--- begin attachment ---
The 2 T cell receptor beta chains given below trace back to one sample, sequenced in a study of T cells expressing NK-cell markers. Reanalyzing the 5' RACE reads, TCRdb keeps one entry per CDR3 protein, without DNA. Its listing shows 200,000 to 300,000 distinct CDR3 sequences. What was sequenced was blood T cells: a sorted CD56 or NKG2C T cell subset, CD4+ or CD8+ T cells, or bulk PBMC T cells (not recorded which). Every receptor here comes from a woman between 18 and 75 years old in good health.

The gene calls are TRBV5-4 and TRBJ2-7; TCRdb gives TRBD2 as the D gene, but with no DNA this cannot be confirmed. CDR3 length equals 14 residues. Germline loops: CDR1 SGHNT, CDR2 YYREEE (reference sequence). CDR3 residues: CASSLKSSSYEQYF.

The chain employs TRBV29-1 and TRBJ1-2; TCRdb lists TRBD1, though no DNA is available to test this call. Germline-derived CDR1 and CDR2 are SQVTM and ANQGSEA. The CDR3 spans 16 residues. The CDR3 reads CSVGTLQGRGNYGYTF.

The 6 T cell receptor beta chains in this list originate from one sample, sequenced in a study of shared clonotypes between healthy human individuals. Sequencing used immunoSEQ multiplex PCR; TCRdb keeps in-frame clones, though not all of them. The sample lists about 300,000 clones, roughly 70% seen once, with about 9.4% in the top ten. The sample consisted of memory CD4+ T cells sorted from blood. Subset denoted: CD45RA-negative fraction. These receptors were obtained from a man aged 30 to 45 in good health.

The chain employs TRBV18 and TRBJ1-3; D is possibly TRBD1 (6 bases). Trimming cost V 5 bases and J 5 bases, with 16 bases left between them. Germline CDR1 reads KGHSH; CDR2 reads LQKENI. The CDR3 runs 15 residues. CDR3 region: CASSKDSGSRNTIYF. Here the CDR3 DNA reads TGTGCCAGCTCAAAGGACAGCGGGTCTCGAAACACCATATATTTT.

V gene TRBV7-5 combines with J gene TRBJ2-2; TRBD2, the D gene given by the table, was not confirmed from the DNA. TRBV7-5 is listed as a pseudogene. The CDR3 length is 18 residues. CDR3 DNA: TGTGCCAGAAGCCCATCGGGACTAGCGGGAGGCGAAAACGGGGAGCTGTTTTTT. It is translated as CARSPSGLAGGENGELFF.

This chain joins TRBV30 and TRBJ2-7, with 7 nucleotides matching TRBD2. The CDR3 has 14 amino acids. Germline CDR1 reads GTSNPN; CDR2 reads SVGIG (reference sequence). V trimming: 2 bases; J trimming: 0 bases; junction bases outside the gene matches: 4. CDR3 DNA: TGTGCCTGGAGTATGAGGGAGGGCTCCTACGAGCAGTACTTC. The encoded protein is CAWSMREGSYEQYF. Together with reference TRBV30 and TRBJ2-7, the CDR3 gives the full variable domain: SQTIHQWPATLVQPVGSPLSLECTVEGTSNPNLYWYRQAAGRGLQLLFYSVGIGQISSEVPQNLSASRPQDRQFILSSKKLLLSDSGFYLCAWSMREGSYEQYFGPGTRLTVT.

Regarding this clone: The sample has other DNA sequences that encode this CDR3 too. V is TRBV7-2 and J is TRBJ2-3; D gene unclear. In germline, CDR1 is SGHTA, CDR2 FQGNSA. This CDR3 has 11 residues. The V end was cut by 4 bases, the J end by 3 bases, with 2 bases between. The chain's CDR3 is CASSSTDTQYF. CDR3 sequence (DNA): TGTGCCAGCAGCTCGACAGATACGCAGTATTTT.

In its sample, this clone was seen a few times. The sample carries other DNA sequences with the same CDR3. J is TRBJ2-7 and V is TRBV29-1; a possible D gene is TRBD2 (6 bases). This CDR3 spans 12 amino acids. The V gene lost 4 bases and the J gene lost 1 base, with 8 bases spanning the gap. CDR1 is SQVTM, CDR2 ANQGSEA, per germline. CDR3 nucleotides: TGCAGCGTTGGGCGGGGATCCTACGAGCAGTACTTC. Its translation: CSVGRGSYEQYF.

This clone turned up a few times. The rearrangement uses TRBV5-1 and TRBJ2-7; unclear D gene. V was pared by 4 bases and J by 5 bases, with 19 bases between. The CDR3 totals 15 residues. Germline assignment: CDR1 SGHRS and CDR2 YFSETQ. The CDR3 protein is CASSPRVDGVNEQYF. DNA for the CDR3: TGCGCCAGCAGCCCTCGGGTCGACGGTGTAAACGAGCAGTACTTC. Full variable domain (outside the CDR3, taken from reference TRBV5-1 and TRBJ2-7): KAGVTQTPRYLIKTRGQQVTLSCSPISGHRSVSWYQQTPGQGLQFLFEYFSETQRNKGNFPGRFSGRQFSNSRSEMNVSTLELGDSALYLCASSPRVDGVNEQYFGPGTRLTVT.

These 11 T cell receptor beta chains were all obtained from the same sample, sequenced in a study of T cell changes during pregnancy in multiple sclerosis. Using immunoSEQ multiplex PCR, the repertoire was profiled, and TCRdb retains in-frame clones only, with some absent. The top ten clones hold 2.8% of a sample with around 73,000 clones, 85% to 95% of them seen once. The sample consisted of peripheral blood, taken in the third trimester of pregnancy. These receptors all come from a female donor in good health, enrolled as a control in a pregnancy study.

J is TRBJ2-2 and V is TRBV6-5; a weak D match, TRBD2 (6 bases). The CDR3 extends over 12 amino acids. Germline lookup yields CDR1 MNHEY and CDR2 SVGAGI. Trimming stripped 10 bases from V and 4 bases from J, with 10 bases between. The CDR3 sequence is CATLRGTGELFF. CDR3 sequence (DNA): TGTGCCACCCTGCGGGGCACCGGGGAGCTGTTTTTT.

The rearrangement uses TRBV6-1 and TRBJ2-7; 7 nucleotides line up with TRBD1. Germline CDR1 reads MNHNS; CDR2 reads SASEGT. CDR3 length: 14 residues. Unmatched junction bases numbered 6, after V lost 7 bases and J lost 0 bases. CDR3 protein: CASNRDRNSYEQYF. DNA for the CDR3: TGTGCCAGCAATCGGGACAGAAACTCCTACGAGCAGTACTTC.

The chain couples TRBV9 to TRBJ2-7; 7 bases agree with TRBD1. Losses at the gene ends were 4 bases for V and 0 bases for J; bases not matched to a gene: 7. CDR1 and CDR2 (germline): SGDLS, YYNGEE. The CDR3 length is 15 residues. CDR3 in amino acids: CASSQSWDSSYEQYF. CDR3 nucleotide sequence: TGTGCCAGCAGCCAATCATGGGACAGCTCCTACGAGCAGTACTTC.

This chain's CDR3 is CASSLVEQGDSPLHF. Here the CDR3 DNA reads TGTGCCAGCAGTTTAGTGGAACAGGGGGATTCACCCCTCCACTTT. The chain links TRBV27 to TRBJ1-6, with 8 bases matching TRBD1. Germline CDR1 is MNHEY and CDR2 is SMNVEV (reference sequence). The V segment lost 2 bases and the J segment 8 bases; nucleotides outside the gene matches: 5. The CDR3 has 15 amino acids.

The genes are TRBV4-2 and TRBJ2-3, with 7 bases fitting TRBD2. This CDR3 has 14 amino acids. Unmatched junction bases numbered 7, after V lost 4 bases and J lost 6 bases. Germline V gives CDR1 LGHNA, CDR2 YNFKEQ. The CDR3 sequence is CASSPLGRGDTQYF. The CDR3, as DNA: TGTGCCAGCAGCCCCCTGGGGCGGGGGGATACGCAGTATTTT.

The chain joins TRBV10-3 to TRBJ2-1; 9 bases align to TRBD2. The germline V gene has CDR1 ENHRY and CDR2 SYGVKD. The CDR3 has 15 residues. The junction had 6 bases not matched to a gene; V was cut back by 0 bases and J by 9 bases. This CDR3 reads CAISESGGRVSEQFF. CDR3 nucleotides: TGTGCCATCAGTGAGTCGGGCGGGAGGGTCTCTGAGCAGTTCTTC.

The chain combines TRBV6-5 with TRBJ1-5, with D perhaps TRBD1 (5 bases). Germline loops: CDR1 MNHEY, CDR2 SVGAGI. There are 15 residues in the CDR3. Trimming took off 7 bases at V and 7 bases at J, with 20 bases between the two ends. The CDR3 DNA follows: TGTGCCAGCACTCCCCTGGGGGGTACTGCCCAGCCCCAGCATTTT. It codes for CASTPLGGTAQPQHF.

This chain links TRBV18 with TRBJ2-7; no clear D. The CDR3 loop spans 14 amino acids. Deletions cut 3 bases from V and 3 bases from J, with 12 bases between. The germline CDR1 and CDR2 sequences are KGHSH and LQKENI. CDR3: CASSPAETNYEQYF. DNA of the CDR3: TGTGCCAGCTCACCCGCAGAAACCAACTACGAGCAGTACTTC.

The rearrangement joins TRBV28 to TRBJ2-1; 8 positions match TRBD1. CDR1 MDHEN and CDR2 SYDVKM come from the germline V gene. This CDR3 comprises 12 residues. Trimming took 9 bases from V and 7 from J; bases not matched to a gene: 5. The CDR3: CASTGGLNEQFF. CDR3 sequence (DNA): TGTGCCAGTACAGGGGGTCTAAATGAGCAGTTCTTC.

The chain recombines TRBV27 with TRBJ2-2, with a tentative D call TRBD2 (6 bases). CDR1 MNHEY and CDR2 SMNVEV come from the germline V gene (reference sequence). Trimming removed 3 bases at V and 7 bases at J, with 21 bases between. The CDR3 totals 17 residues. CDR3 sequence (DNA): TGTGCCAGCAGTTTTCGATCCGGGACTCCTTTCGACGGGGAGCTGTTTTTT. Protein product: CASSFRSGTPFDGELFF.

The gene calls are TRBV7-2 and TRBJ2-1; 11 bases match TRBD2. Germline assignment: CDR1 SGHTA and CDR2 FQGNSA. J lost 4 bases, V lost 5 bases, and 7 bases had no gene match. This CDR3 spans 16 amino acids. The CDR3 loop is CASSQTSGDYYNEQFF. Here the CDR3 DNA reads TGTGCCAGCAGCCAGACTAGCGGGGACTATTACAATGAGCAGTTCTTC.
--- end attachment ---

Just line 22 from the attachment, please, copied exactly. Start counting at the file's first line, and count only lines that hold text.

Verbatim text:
The gene calls are TRBV7-2 and TRBJ2-1; 11 bases match TRBD2. Germline assignment: CDR1 SGHTA and CDR2 FQGNSA. J lost 4 bases, V lost 5 bases, and 7 bases had no gene match. This CDR3 spans 16 amino acids. The CDR3 loop is CASSQTSGDYYNEQFF. Here the CDR3 DNA reads TGTGCCAGCAGCCAGACTAGCGGGGACTATTACAATGAGCAGTTCTTC.